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A Compendium of Information

Amiya P. Sen

By Roshen Dalal
Penguin Books, Delhi, 2006, pp. 524, Rs. 350.00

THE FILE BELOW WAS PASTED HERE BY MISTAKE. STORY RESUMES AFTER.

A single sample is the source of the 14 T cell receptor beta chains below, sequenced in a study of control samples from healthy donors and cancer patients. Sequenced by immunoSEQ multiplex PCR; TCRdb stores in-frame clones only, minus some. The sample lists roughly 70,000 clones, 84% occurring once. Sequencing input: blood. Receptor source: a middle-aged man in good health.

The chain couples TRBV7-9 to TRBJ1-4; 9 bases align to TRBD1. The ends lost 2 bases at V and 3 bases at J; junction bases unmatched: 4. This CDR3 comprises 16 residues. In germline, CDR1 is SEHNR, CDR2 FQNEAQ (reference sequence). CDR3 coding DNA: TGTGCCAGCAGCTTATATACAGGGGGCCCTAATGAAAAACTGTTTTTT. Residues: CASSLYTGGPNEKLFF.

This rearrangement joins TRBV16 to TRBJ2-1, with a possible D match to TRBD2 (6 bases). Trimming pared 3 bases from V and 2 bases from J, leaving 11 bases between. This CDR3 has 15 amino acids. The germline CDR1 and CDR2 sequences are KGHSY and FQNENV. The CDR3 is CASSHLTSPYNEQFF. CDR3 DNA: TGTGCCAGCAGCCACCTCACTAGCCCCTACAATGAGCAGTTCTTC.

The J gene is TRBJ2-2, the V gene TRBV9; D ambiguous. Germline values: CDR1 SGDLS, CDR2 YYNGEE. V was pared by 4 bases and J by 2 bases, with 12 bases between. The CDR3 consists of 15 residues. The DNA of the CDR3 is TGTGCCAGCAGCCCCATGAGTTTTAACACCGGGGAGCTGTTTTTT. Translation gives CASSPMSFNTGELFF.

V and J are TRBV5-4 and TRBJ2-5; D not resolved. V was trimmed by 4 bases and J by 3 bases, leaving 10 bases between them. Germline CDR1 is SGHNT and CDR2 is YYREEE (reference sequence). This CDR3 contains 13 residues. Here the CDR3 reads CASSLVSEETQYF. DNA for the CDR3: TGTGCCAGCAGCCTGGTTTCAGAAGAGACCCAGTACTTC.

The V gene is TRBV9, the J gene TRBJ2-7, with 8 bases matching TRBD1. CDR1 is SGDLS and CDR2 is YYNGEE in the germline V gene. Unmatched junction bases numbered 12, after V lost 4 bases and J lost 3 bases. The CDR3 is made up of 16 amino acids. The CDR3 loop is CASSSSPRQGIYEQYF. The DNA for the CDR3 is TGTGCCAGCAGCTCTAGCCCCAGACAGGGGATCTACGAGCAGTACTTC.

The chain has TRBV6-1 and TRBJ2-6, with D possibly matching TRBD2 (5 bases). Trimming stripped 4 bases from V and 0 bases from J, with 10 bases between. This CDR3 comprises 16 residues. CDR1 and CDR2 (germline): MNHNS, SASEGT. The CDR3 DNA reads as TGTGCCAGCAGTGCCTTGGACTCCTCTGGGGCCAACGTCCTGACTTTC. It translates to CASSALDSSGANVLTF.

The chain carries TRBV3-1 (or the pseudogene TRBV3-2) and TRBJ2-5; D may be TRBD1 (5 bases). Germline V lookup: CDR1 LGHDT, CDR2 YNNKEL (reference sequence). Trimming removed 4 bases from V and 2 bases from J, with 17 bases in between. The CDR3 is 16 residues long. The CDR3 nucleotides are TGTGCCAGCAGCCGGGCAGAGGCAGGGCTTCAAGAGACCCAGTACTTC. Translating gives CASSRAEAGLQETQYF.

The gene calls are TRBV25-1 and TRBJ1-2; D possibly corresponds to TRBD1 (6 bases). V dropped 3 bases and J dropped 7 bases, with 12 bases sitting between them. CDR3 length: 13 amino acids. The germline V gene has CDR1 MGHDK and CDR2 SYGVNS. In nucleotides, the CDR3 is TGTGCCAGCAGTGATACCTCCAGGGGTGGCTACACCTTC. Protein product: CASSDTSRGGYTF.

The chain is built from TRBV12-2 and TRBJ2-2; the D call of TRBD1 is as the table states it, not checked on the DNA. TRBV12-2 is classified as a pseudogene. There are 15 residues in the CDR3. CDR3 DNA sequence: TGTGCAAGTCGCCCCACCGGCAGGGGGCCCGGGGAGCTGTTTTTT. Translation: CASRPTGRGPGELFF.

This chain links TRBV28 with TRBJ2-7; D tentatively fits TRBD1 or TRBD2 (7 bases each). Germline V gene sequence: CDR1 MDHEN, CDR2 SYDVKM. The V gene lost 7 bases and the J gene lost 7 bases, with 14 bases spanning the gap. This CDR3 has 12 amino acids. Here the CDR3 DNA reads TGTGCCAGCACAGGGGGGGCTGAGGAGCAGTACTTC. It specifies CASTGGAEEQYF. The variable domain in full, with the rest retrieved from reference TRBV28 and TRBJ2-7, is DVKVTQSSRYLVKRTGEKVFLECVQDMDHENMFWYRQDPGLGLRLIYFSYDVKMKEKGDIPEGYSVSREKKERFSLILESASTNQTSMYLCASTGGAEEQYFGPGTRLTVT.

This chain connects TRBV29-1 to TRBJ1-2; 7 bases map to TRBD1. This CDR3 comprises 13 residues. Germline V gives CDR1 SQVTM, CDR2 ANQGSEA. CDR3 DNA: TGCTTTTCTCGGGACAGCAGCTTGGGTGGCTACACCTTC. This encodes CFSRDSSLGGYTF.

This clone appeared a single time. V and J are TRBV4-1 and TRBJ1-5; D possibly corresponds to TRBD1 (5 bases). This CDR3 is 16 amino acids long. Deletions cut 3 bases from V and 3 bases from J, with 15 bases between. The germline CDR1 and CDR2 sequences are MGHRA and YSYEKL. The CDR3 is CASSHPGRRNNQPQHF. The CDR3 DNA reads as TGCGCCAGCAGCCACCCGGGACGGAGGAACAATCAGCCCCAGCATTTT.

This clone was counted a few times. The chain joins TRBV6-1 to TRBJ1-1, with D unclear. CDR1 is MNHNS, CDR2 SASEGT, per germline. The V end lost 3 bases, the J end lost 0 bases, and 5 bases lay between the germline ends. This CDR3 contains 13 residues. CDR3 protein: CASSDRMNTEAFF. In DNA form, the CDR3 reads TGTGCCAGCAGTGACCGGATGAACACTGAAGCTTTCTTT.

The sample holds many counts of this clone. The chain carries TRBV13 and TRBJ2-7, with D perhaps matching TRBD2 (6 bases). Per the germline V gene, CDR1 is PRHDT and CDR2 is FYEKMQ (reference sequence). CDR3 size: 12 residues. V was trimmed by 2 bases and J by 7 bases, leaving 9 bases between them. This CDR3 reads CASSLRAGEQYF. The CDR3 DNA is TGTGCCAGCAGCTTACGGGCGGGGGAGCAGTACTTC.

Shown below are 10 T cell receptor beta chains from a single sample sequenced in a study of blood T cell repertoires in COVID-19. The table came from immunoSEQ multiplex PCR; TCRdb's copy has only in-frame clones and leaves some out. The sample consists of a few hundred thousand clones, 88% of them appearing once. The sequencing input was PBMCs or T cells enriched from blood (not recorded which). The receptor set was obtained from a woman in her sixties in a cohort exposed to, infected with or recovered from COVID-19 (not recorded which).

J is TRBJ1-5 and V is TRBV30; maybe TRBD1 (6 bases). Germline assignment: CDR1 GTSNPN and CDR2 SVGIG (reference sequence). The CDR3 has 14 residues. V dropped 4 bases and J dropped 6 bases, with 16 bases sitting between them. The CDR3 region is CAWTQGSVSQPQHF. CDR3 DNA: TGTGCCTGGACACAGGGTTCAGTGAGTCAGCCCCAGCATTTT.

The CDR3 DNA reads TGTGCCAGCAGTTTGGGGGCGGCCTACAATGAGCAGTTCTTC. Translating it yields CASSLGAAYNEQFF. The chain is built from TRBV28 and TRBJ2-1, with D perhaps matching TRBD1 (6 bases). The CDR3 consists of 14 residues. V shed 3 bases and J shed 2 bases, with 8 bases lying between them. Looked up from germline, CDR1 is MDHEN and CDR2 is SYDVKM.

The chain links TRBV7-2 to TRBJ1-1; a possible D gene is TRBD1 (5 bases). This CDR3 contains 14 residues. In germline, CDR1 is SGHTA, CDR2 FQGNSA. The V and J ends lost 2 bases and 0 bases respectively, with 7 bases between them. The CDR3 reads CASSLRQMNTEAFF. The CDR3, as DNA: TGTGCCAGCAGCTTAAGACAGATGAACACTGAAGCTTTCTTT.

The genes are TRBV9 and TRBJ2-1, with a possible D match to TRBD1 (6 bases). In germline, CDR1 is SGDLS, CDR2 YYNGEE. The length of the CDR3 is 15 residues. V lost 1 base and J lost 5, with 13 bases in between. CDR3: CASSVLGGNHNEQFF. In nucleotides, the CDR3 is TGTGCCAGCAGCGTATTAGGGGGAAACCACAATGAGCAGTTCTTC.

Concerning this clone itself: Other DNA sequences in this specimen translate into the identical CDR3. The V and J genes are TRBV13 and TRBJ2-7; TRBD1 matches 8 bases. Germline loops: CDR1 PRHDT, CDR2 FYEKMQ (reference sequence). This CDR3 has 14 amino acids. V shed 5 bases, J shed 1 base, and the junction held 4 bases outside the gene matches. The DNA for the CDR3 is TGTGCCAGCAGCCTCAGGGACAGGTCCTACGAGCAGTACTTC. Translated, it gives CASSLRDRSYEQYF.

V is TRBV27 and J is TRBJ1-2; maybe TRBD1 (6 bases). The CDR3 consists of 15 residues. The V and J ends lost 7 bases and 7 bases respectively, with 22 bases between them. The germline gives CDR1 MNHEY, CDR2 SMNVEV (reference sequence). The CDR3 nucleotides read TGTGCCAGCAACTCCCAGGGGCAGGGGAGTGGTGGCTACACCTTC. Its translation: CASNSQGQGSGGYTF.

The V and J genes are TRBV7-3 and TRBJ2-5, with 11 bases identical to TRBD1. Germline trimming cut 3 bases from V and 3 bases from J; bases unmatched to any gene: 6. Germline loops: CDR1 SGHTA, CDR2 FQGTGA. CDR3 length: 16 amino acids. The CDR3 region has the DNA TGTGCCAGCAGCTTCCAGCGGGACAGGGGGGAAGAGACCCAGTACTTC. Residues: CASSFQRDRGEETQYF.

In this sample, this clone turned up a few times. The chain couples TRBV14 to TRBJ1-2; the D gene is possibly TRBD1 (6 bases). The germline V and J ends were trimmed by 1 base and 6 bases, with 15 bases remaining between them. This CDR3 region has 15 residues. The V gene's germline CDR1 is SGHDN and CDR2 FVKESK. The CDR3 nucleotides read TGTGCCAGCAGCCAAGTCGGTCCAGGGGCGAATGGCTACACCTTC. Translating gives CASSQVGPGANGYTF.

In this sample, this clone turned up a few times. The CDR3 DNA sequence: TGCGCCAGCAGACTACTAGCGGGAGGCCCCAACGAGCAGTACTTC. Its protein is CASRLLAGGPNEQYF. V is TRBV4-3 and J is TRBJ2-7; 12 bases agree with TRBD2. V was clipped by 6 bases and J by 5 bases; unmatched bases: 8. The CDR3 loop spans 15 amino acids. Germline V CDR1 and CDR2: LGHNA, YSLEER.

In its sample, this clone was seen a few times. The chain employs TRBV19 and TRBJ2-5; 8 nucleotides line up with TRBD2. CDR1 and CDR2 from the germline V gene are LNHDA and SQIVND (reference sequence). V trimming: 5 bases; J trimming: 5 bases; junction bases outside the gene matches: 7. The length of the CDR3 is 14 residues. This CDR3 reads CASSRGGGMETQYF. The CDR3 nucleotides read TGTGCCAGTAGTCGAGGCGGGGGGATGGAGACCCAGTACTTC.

Roshen Dalal’s Dictionary is an affordable, well-produced and handy reference-work that is bound to go down well with scholars and general readers alike though judging by the author’s prefatory remarks, it primarily seeks to address the latter. In so far as works of this kind go, this one steers clear of both pedantry which can occasionally confound scholars and a hurried superficiality that fails to take the reader to the level of critical reflection.   With over 2500 entries included, this work can well lay claim to be a useful compendium of information. It covers all the major religious traditions in India as also the relatively less numerous communities of Jews, Bahais or Zoroastrians. Also included here, albeit only briefly, is information on tribal beliefs and practices. Importantly enough, the work under review dares to go beyond commonplace terms and categories. Thus, besides covering categories like ‘deities’, ‘myths’, ‘legends’, ‘festivals’, ‘saints’ etc. that are conventionally included in works of this class, Dalal also ventures to add ‘sacred geography’, ‘animals’, ‘birds’,’snakes’, ‘aquatic creatures’, ‘places’ and ‘religious monuments’. This offers the interested reader a palpably wider range of references and information. With reference to Islam and Christianity, there are useful and informative entries on religious figures, events, institutions and concepts located outside India which are then connected with the experiences of Muslims and Christians within the Indian subcontinent. The entry under ‘Nestorian’ (Christians) on p. 342 is a case in point. By and large, this Dictionary reveals a strong grounding in history and cultural anthropology, which, as I later discovered, is explained by the author’s educational and professional career.   However, in the course of reading through this work it did occur to me that there were within it, certain failings or limitations that a more judicious selection, precision with words and careful editing might have easily avoided. My first problem was with the question of inclusion and exclusion itself. Personally I found the inclusion of ‘Begum Samru’, ‘Dalit’, ‘Dravidian movements’, ‘William Jones’—to name only a few, quite indefensible. These took away from the specificity of the work and glossed over the distinction that one may justly make between the social-cultural and the religious domains. If Sir Syed Ahmed Khan could be included (apparently on the basis of his commentaries on the Koran), why not Bankim Chandra Chattopadhya or Bal Gangadhar Tilak each of whom commented on the Gita? Again, the ...

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